Our financial resources, talents, and holiness are clearly inadequate to meet the needs of a hungry and confused world.  But what else is new?  This gospel commands us to offer these resources anyway, trusting that He will multiply them.  Who could have guessed how God would multiply the loaves and fishes offered by an Albanian nun named Teresa when she walked into the slums of Calcutta to minister to those dying in the streets?  Imagine if she had said “No, Lord, this is beyond me.”  Imagine if Peter had not reconsidered after saying “Leave me, Lord, for I am a sinful man” (Lk 5:8).  Imagine if the apostles had saved the five loaves and fish for themselves instead of offering them to the crowd that wouldn’t have been satisfied with them anyway.

 

“But,” you may protest, “Isn’t this miracle story about the Eucharist?”  Absolutely.  In the Eucharist we bring the very ordinary work of our hands, bread and wine, and join to this the offering of our very ordinary lives.  Through the invocation of the Spirit and the Word of God, this offering is transformed into the Body and Blood of Christ, the Bread of Life and the Cup of eternal salvation.  We offer him the work of our hands and our broken humanity, and he transforms these things into perfect humanity and life-giving divinity.  And with this he not only feeds us but empowers us to feed the whole world.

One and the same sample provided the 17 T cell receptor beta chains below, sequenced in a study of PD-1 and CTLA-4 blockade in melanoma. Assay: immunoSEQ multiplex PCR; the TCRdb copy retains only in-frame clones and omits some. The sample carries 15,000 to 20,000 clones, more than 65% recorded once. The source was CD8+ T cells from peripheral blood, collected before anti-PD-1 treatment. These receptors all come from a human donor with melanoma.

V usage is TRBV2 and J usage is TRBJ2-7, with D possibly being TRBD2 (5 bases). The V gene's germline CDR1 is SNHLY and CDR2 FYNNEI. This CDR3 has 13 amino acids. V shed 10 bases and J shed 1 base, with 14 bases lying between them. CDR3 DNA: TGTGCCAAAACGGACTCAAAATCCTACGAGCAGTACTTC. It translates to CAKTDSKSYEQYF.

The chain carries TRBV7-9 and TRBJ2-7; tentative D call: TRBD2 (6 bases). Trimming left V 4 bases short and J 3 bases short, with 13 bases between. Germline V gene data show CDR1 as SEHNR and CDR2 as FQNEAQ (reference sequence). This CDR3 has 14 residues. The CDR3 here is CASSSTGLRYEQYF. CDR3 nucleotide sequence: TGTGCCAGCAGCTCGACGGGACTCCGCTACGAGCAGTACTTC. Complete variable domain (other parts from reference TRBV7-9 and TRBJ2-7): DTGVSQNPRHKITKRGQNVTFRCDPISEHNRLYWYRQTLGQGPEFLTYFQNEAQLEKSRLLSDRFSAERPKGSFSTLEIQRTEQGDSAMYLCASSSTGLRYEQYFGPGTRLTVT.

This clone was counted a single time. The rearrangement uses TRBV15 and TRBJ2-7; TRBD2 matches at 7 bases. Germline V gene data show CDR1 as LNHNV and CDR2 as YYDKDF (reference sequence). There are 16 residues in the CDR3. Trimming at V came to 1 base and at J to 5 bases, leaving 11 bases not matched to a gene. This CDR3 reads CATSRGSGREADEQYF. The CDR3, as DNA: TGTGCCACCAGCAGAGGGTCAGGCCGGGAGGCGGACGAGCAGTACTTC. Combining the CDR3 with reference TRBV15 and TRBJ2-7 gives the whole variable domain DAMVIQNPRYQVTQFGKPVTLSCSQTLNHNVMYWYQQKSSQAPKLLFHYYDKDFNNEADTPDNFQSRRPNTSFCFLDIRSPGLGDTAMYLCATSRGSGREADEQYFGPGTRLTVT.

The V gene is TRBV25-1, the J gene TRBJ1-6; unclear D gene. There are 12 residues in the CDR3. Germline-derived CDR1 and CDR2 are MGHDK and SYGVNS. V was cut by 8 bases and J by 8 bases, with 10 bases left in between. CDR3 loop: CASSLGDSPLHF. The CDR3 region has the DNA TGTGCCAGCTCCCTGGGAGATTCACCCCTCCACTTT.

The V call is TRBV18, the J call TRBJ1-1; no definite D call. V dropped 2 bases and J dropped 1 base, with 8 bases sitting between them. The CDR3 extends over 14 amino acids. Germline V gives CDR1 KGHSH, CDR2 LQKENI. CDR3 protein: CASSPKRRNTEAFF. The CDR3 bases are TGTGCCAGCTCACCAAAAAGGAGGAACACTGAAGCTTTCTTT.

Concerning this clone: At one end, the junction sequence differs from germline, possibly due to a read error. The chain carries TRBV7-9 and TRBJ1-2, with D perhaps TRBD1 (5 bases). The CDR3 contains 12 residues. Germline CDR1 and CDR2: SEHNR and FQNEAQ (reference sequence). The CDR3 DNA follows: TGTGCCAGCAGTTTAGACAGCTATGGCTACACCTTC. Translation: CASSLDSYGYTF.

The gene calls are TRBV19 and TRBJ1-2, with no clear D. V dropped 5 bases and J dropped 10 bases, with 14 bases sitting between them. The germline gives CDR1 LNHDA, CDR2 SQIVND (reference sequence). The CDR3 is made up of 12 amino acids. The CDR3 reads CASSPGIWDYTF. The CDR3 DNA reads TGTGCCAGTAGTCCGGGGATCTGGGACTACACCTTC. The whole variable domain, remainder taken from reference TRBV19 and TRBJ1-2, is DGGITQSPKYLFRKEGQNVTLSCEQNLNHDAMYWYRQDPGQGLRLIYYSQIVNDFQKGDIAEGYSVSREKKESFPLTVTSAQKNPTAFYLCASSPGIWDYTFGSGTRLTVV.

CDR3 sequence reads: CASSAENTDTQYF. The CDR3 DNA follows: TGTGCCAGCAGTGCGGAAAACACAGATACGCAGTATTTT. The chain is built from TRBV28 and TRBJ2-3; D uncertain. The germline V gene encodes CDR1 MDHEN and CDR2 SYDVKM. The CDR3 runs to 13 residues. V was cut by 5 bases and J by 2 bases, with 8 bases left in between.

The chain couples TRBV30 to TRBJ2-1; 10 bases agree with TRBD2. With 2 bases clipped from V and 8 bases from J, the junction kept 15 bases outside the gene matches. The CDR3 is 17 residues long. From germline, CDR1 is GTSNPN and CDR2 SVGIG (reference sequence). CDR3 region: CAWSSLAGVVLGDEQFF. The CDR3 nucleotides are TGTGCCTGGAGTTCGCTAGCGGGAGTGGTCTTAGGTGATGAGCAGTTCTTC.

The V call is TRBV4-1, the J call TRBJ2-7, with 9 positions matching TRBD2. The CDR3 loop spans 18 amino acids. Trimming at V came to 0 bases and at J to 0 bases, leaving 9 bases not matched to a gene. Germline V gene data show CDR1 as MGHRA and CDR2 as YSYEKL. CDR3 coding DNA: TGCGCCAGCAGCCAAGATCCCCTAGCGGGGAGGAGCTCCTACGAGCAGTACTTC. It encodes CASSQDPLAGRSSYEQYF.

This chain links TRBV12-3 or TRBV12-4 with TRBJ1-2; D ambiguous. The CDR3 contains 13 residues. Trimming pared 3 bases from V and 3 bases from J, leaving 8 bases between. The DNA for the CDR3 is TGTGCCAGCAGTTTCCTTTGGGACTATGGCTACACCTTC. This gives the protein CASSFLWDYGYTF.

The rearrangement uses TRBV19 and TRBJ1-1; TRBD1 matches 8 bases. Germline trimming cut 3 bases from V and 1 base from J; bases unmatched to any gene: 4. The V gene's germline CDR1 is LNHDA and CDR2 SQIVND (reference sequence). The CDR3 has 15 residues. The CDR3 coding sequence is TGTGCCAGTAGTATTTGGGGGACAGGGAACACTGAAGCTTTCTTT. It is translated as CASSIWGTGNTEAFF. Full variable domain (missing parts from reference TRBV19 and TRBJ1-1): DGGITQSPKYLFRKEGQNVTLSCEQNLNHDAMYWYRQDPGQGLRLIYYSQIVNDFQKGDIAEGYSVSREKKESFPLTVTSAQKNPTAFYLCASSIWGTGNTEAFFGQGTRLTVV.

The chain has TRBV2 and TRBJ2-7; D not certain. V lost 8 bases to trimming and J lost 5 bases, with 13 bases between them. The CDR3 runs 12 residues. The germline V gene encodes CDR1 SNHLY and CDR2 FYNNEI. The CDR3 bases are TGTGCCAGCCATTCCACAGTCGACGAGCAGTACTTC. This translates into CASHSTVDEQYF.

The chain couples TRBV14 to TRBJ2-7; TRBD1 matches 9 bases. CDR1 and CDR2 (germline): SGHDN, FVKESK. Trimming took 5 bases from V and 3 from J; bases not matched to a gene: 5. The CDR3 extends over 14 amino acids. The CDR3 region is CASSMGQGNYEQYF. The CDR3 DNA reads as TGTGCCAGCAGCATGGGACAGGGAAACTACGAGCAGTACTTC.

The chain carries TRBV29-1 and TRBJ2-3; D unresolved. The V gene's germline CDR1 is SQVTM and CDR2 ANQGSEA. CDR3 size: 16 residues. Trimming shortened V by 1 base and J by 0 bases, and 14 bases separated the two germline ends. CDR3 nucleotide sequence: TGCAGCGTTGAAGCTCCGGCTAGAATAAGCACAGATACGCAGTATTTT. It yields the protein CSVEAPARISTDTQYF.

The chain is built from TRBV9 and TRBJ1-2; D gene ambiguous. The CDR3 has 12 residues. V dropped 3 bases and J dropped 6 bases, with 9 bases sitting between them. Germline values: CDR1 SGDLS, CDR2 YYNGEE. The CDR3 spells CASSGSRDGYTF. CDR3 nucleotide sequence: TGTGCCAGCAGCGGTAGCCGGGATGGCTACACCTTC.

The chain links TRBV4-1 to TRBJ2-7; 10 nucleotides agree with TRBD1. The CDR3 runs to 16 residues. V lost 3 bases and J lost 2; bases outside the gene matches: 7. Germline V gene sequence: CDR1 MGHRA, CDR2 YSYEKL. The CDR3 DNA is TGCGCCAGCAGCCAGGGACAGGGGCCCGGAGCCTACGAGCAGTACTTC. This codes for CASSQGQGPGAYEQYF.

Pope John Paul II, The Year of the Eucharist, Loaves of the Loaves and FishThis transformation, this multiplication is a supernatural marvel that is the source of other marvels.  In fact, if we were to unpack just a fraction more of the miraculous power contained in the Eucharist, we, the Church and the world would be forever different.